As the moments of our lives stream by at what often feels like breakneck speed, it is easy to take them for granted, barely noticing them for all their richness. We squander them recklessly, spending millions each day on unimportant or inane activities. We certainly don’t worship or revere them, and seldom do we adequately calculate their value and importance. Oh, there are occasions when we instinctively want to capture and restrain them, holding them close, and stopping time, like when a parent lay dying or a new baby enters the world. Like fireflies on a summer’s night, we want to capture these moments and place them in a jar on our bedside table so they will be there when we dream, and comfort us during our darkest night.
When I look out at what lays ahead in my life, moments seems to stretch for as far as the eye can see. Their numbers are like a multitude, blurring together and losing their individual importance. Caught in life’s continuum, it is easy to take small moments for granted and let them slip by unnoticed and unappreciated. However, they define my place in the moving stream of life, the constant conveyor belt that continually nudges me forward.
But for the individual who is suffering from dementia, time looks very different. They no longer have the ability to peer over their shoulder and see the recent past, nor can they see the landscape of their future days. Their only real clarity lies in their distant past when they were young and their world was new. Is it any wonder that they are confused? it is as if they are time travelers, torn from the years of their youth and hurled into the present day. The details of their everyday life lack clarity, like small patchwork fields seen from the window of a low flying airplane.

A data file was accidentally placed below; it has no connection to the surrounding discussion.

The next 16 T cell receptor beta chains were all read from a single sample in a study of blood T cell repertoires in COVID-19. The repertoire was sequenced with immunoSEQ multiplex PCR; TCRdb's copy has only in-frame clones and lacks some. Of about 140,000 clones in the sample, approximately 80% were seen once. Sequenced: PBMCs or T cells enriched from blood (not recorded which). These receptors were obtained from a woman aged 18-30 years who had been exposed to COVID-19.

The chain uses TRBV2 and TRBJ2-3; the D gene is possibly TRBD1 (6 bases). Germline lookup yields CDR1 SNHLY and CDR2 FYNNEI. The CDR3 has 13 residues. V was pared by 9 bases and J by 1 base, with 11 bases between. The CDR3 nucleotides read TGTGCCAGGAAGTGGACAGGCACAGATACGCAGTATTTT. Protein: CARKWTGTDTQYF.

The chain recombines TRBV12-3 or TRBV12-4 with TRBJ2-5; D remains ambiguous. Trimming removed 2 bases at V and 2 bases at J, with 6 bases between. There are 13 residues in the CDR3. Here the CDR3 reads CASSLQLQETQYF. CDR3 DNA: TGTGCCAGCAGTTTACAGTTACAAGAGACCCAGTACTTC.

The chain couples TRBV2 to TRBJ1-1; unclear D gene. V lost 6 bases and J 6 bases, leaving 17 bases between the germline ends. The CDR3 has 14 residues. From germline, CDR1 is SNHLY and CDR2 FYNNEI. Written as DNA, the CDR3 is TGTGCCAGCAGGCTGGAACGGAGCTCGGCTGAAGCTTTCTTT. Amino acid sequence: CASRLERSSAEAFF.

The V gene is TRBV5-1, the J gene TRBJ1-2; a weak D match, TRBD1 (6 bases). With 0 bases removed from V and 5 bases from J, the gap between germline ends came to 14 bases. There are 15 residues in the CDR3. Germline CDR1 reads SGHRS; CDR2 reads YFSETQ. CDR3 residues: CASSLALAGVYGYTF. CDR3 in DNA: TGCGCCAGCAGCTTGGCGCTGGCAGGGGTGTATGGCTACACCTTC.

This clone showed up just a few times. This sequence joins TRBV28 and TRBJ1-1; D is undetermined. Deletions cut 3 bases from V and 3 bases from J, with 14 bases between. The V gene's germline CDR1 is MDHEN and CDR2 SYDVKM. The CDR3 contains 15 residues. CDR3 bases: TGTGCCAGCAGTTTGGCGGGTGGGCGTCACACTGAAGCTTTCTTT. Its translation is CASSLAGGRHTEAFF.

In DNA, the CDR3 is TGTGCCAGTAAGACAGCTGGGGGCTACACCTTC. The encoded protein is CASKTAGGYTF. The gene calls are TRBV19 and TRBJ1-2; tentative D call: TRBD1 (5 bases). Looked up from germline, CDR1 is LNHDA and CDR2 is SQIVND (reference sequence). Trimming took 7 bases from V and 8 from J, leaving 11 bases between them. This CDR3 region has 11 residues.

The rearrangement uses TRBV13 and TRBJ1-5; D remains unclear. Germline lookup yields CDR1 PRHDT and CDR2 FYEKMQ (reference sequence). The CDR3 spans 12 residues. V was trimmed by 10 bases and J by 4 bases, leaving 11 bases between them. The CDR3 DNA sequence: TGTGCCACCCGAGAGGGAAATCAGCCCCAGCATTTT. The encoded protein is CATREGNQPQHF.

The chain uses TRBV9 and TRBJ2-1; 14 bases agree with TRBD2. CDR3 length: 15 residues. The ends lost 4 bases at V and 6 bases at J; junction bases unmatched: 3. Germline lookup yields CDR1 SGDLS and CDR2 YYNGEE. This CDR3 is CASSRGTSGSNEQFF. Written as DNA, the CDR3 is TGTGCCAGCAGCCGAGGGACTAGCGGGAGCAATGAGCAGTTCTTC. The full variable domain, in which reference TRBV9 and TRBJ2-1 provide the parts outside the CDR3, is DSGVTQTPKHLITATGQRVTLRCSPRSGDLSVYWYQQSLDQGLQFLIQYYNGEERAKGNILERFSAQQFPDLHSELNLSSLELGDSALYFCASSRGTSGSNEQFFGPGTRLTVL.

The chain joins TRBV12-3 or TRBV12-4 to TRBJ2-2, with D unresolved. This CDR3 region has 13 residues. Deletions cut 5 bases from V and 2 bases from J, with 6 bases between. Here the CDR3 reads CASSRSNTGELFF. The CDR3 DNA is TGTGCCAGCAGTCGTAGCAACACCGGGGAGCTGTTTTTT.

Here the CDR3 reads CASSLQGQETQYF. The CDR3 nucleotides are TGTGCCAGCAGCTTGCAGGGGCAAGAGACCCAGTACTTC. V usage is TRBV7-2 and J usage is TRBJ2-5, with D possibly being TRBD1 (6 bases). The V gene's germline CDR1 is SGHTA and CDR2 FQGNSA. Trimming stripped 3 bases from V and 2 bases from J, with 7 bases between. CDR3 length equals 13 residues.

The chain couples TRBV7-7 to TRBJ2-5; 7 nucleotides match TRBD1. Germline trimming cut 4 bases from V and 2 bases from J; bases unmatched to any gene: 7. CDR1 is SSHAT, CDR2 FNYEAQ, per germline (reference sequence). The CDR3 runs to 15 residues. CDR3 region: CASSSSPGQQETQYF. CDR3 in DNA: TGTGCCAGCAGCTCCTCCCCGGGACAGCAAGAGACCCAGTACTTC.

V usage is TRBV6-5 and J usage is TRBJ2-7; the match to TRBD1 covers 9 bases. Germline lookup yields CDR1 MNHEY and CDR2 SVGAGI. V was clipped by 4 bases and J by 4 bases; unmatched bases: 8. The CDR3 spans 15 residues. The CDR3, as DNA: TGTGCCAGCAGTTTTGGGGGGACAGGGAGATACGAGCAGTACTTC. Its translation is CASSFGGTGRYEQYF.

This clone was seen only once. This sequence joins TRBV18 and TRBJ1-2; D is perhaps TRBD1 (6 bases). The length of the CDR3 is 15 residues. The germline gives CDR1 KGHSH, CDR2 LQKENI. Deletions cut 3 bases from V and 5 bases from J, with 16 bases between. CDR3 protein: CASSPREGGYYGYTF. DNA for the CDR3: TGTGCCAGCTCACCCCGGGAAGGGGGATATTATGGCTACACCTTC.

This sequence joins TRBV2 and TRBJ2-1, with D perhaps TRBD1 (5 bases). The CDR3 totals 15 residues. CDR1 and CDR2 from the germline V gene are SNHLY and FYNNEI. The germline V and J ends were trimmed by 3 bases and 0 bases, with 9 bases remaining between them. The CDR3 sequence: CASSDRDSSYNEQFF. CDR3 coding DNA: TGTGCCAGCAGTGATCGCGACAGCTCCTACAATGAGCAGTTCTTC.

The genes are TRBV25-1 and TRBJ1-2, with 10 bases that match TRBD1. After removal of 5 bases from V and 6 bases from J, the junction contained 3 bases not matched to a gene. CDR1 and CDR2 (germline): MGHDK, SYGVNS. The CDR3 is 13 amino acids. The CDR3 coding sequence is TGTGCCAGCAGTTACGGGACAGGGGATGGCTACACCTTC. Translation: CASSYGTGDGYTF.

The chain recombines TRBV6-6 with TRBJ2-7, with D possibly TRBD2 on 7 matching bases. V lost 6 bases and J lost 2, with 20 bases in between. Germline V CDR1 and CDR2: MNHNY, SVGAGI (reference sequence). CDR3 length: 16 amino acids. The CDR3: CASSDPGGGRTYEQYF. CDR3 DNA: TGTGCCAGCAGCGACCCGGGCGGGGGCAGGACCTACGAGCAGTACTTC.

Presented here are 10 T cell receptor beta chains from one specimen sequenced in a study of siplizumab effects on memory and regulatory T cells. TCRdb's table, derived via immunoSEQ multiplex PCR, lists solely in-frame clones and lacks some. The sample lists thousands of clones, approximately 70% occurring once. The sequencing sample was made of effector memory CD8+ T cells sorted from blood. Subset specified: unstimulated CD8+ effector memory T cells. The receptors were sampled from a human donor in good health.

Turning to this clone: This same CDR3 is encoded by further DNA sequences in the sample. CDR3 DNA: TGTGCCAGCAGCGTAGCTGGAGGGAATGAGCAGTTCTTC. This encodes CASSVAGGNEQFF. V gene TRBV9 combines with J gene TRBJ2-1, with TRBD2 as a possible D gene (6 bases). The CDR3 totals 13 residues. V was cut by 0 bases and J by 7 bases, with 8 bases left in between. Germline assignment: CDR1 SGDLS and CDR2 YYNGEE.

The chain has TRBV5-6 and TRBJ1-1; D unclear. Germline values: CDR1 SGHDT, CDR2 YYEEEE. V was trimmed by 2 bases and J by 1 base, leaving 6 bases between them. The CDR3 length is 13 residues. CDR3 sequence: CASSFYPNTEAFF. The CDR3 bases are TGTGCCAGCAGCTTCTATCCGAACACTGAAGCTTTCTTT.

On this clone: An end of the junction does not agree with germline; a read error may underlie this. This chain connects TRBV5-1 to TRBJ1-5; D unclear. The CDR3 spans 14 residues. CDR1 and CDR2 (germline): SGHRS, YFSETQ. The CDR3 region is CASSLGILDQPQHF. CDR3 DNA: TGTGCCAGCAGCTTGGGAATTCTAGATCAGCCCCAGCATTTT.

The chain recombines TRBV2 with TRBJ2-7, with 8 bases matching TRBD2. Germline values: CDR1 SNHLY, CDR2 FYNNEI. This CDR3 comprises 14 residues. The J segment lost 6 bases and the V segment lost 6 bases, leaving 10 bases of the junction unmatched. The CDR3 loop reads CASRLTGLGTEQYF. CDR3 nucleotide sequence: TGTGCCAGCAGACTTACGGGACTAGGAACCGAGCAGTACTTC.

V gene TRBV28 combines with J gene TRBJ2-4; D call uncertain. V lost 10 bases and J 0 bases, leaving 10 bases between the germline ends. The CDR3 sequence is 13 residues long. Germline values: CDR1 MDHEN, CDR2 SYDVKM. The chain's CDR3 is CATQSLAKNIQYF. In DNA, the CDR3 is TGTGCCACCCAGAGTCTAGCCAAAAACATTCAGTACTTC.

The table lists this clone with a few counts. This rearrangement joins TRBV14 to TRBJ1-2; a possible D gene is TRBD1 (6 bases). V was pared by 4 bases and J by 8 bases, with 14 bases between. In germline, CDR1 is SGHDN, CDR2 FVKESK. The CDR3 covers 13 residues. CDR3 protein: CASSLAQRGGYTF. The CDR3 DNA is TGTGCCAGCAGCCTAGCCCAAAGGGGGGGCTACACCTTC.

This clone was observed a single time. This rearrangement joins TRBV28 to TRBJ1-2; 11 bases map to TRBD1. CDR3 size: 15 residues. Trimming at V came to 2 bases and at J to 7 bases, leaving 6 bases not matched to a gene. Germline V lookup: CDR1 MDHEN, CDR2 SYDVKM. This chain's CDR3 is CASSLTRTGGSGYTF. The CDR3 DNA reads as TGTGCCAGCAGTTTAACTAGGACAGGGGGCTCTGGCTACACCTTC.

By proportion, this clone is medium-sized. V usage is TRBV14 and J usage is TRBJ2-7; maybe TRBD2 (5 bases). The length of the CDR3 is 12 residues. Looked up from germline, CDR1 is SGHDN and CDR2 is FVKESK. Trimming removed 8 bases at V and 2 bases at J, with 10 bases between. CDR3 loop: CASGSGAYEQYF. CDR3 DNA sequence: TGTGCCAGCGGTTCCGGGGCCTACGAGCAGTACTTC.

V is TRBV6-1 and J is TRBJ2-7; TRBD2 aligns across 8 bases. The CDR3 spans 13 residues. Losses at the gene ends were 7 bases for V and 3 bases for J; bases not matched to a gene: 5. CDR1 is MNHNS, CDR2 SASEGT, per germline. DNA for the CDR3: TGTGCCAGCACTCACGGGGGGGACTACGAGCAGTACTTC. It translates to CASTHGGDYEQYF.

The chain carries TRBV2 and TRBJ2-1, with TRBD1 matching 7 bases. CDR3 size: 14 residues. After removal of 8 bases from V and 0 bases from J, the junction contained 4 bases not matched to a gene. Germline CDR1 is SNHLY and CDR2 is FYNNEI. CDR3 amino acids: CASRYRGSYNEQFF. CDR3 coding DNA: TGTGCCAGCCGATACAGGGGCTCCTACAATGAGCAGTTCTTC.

So what remains of the present for the dementia patient? This I can tell you with confidence and assurance. Moments. Brief, lovely interludes of time. They can no longer exploit them on their own, but as their caregiver, you can elevate them to greatness. Moments are just waiting for you to grab hold and begin using them in a productive way. They are your tools, your way in, the key that unlocks the deepest part of who your loved one used to be, and can help you regenerate their sense of play, laughter, and dignity. You can more effectively gain their cooperation. By creating a series of short-lived, momentary joys, even if only for an instant you can offer them a semblance of peace and contentment. Follow my blog to learn how!